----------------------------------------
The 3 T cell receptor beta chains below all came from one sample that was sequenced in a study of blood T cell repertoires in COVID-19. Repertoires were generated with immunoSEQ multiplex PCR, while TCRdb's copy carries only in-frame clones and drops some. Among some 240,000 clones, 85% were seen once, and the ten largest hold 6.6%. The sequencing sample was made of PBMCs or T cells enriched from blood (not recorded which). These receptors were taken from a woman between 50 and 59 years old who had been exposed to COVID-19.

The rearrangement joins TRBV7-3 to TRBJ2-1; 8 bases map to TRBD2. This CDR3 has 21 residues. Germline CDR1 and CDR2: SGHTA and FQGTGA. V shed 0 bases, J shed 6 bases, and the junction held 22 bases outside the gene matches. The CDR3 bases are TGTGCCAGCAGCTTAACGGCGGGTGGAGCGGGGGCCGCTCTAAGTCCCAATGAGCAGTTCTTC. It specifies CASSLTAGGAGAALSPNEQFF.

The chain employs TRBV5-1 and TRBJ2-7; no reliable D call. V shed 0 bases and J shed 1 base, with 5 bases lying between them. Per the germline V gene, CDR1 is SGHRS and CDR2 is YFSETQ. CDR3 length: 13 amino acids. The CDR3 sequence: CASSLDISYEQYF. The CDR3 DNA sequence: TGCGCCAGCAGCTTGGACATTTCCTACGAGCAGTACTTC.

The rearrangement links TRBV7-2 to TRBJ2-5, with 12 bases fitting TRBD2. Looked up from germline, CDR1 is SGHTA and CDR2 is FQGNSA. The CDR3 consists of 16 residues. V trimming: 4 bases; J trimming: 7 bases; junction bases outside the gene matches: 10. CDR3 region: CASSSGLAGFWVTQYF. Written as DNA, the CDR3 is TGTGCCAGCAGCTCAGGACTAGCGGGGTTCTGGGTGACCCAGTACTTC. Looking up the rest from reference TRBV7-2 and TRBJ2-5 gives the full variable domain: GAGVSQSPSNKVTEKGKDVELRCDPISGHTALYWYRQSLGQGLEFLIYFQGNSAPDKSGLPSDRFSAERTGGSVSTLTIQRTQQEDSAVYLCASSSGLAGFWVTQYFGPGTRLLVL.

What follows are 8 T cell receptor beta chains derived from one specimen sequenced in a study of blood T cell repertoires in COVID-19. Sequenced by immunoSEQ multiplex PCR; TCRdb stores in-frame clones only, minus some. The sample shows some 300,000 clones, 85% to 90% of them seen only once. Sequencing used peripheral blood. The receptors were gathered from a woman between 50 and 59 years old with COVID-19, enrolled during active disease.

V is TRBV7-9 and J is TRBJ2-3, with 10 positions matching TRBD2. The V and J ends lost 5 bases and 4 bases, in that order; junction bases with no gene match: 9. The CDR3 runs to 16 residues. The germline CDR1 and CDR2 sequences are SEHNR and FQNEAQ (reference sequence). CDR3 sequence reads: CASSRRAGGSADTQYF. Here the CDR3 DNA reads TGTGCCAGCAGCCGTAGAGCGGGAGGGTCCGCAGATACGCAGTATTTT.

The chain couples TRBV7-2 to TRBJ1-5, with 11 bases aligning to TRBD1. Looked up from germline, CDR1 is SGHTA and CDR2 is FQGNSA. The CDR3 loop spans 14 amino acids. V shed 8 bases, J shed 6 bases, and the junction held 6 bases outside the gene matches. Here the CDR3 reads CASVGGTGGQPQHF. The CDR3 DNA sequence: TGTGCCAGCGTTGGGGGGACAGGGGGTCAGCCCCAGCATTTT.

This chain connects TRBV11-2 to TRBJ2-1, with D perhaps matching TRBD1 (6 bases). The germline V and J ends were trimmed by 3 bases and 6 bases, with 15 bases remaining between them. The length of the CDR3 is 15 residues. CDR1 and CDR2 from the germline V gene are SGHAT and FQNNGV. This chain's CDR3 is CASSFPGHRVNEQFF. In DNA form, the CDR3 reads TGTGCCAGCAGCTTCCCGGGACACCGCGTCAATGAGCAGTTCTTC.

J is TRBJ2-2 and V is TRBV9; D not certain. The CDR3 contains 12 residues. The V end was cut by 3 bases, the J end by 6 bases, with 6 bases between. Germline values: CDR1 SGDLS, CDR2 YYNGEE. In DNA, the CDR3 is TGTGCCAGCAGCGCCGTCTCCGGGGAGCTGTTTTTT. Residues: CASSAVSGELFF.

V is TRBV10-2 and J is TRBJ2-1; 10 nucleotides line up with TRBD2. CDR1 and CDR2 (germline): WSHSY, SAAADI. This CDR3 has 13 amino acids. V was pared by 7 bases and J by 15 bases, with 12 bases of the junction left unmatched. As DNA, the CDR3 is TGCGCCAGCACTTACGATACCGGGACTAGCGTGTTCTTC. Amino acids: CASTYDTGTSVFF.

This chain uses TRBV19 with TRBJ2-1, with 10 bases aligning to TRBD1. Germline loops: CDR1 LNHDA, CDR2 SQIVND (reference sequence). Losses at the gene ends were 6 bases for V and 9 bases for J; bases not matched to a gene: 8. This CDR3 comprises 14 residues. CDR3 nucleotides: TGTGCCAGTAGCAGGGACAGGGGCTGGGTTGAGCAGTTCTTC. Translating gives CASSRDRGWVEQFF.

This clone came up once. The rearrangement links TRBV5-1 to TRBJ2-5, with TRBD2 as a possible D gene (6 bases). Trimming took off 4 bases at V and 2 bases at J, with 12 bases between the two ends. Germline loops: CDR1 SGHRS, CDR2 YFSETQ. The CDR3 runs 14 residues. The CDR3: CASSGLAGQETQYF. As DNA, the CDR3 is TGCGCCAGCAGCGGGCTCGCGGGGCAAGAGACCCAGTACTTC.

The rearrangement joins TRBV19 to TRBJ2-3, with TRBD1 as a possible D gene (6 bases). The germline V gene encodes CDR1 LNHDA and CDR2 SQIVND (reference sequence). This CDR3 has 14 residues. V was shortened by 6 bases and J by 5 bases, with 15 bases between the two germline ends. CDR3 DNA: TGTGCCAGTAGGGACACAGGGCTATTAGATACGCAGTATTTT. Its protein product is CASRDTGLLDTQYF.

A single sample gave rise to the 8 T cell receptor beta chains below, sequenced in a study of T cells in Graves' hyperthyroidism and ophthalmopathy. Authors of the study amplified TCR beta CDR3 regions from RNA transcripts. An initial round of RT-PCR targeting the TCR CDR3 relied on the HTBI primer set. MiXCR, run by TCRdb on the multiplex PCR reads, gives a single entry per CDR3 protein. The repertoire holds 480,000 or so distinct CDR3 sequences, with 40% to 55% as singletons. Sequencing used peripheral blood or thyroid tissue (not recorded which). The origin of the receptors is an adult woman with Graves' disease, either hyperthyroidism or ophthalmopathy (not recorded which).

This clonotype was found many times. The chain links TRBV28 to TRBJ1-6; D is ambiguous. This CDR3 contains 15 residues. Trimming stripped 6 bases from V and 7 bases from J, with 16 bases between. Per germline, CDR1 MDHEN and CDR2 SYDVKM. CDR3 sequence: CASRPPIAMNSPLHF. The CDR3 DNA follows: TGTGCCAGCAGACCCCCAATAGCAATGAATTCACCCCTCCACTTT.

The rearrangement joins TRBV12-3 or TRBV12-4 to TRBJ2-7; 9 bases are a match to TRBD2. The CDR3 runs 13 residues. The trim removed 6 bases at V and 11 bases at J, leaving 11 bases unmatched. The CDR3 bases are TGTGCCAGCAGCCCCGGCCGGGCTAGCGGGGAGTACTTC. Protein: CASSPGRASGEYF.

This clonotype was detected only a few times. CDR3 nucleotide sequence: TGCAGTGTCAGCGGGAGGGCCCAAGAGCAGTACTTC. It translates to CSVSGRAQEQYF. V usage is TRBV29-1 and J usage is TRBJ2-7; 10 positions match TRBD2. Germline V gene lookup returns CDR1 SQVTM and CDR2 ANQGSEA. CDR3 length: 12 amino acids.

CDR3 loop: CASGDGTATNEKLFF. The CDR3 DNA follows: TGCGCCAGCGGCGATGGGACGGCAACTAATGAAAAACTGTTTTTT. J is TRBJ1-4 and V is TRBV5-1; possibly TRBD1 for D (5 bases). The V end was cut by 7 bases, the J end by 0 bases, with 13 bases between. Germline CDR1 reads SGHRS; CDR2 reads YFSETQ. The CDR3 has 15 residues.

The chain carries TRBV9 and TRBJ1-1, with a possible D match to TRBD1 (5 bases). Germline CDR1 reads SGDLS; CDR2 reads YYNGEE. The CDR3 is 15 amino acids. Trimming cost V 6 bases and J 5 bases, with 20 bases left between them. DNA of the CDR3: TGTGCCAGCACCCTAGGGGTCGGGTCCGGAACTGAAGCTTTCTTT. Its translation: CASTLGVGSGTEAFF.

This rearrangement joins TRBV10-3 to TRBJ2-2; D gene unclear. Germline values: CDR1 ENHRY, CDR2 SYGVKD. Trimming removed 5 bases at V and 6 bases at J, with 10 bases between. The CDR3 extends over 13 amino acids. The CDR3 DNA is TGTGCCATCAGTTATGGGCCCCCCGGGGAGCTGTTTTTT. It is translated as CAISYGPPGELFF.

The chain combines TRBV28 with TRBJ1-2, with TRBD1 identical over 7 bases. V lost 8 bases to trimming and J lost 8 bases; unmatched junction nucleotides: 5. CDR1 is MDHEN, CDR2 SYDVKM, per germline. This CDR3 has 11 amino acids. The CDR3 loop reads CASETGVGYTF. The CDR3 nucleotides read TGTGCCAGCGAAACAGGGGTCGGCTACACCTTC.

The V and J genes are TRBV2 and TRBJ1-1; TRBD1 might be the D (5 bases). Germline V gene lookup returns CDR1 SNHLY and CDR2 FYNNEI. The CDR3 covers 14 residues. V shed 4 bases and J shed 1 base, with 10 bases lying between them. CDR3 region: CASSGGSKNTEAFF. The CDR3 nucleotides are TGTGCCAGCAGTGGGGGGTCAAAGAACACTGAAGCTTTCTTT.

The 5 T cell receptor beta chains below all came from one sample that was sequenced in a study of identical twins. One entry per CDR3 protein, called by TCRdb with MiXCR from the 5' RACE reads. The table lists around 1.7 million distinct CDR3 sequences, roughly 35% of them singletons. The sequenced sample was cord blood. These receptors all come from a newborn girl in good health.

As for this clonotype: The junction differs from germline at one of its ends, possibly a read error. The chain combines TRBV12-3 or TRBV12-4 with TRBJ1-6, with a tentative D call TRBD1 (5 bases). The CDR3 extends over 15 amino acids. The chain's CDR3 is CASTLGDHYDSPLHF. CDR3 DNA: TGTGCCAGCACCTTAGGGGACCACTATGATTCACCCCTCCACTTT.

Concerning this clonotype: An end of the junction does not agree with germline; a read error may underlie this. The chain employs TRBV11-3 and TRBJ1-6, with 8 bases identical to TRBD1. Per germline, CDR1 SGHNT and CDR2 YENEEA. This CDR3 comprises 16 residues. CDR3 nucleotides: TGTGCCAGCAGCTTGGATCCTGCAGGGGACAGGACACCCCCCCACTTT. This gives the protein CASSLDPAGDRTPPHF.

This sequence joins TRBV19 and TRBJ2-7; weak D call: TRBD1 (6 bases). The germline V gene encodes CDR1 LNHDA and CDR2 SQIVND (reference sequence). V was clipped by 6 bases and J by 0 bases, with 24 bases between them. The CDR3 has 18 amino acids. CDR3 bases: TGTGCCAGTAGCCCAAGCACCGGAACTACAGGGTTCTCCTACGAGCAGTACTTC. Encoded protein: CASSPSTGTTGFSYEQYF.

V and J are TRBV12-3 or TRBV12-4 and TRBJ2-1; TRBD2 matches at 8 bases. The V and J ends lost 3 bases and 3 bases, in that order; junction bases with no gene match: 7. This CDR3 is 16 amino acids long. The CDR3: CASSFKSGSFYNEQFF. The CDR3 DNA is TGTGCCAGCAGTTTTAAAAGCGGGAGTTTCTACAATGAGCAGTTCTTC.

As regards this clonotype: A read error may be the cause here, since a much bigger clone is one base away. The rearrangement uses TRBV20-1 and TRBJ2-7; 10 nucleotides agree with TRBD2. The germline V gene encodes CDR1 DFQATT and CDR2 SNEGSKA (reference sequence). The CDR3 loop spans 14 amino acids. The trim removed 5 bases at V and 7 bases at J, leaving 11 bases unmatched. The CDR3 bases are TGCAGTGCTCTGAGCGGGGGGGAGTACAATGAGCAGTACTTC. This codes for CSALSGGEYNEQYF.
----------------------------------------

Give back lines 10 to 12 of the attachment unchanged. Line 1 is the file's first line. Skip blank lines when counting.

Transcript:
V is TRBV10-2 and J is TRBJ2-1; 10 nucleotides line up with TRBD2. CDR1 and CDR2 (germline): WSHSY, SAAADI. This CDR3 has 13 amino acids. V was pared by 7 bases and J by 15 bases, with 12 bases of the junction left unmatched. As DNA, the CDR3 is TGCGCCAGCACTTACGATACCGGGACTAGCGTGTTCTTC. Amino acids: CASTYDTGTSVFF.

This chain uses TRBV19 with TRBJ2-1, with 10 bases aligning to TRBD1. Germline loops: CDR1 LNHDA, CDR2 SQIVND (reference sequence). Losses at the gene ends were 6 bases for V and 9 bases for J; bases not matched to a gene: 8. This CDR3 comprises 14 residues. CDR3 nucleotides: TGTGCCAGTAGCAGGGACAGGGGCTGGGTTGAGCAGTTCTTC. Translating gives CASSRDRGWVEQFF.

This clone came up once. The rearrangement links TRBV5-1 to TRBJ2-5, with TRBD2 as a possible D gene (6 bases). Trimming took off 4 bases at V and 2 bases at J, with 12 bases between the two ends. Germline loops: CDR1 SGHRS, CDR2 YFSETQ. The CDR3 runs 14 residues. The CDR3: CASSGLAGQETQYF. As DNA, the CDR3 is TGCGCCAGCAGCGGGCTCGCGGGGCAAGAGACCCAGTACTTC.